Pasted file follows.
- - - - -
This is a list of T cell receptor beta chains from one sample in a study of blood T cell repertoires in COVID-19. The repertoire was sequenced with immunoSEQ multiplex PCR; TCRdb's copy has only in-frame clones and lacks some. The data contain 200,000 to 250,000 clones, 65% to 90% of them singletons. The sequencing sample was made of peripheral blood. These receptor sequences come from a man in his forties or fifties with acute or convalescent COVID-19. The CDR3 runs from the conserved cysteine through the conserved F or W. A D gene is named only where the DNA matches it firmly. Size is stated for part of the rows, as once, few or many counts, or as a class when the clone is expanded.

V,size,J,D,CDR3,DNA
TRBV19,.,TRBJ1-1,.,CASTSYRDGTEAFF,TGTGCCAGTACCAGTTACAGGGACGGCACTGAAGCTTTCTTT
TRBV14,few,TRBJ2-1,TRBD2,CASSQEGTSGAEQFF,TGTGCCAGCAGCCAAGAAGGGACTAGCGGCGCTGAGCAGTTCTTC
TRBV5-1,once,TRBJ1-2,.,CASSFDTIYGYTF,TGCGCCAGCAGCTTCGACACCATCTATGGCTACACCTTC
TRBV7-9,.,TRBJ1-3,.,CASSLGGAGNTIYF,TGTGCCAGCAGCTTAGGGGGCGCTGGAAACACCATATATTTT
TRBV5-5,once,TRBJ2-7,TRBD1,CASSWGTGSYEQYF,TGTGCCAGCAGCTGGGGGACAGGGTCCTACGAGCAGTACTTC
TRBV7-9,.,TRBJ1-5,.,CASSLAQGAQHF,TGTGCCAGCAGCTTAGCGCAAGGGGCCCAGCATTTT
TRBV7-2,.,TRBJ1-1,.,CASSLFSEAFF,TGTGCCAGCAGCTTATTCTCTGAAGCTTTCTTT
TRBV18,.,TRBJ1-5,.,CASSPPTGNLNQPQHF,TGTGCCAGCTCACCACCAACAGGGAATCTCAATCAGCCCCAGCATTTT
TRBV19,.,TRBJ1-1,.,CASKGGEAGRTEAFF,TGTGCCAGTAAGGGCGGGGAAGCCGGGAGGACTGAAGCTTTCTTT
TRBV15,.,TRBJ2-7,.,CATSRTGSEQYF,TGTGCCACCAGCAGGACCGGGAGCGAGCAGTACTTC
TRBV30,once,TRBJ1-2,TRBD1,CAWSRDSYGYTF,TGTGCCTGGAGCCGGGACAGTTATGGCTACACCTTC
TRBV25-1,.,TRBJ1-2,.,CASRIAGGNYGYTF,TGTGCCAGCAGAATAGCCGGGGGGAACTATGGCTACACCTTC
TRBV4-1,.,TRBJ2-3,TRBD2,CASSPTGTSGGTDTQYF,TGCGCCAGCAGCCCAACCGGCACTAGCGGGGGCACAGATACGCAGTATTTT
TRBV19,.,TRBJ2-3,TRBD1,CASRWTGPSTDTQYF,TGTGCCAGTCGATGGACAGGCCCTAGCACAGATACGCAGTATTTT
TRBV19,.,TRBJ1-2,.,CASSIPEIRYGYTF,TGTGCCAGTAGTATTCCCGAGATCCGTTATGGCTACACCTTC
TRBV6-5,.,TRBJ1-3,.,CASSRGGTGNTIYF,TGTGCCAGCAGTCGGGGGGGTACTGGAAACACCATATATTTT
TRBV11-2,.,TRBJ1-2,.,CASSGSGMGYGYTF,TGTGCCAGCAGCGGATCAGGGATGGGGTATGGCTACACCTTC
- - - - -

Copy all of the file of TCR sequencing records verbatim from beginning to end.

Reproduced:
This is a list of T cell receptor beta chains from one sample in a study of blood T cell repertoires in COVID-19. The repertoire was sequenced with immunoSEQ multiplex PCR; TCRdb's copy has only in-frame clones and lacks some. The data contain 200,000 to 250,000 clones, 65% to 90% of them singletons. The sequencing sample was made of peripheral blood. These receptor sequences come from a man in his forties or fifties with acute or convalescent COVID-19. The CDR3 runs from the conserved cysteine through the conserved F or W. A D gene is named only where the DNA matches it firmly. Size is stated for part of the rows, as once, few or many counts, or as a class when the clone is expanded.

V,size,J,D,CDR3,DNA
TRBV19,.,TRBJ1-1,.,CASTSYRDGTEAFF,TGTGCCAGTACCAGTTACAGGGACGGCACTGAAGCTTTCTTT
TRBV14,few,TRBJ2-1,TRBD2,CASSQEGTSGAEQFF,TGTGCCAGCAGCCAAGAAGGGACTAGCGGCGCTGAGCAGTTCTTC
TRBV5-1,once,TRBJ1-2,.,CASSFDTIYGYTF,TGCGCCAGCAGCTTCGACACCATCTATGGCTACACCTTC
TRBV7-9,.,TRBJ1-3,.,CASSLGGAGNTIYF,TGTGCCAGCAGCTTAGGGGGCGCTGGAAACACCATATATTTT
TRBV5-5,once,TRBJ2-7,TRBD1,CASSWGTGSYEQYF,TGTGCCAGCAGCTGGGGGACAGGGTCCTACGAGCAGTACTTC
TRBV7-9,.,TRBJ1-5,.,CASSLAQGAQHF,TGTGCCAGCAGCTTAGCGCAAGGGGCCCAGCATTTT
TRBV7-2,.,TRBJ1-1,.,CASSLFSEAFF,TGTGCCAGCAGCTTATTCTCTGAAGCTTTCTTT
TRBV18,.,TRBJ1-5,.,CASSPPTGNLNQPQHF,TGTGCCAGCTCACCACCAACAGGGAATCTCAATCAGCCCCAGCATTTT
TRBV19,.,TRBJ1-1,.,CASKGGEAGRTEAFF,TGTGCCAGTAAGGGCGGGGAAGCCGGGAGGACTGAAGCTTTCTTT
TRBV15,.,TRBJ2-7,.,CATSRTGSEQYF,TGTGCCACCAGCAGGACCGGGAGCGAGCAGTACTTC
TRBV30,once,TRBJ1-2,TRBD1,CAWSRDSYGYTF,TGTGCCTGGAGCCGGGACAGTTATGGCTACACCTTC
TRBV25-1,.,TRBJ1-2,.,CASRIAGGNYGYTF,TGTGCCAGCAGAATAGCCGGGGGGAACTATGGCTACACCTTC
TRBV4-1,.,TRBJ2-3,TRBD2,CASSPTGTSGGTDTQYF,TGCGCCAGCAGCCCAACCGGCACTAGCGGGGGCACAGATACGCAGTATTTT
TRBV19,.,TRBJ2-3,TRBD1,CASRWTGPSTDTQYF,TGTGCCAGTCGATGGACAGGCCCTAGCACAGATACGCAGTATTTT
TRBV19,.,TRBJ1-2,.,CASSIPEIRYGYTF,TGTGCCAGTAGTATTCCCGAGATCCGTTATGGCTACACCTTC
TRBV6-5,.,TRBJ1-3,.,CASSRGGTGNTIYF,TGTGCCAGCAGTCGGGGGGGTACTGGAAACACCATATATTTT
TRBV11-2,.,TRBJ1-2,.,CASSGSGMGYGYTF,TGTGCCAGCAGCGGATCAGGGATGGGGTATGGCTACACCTTC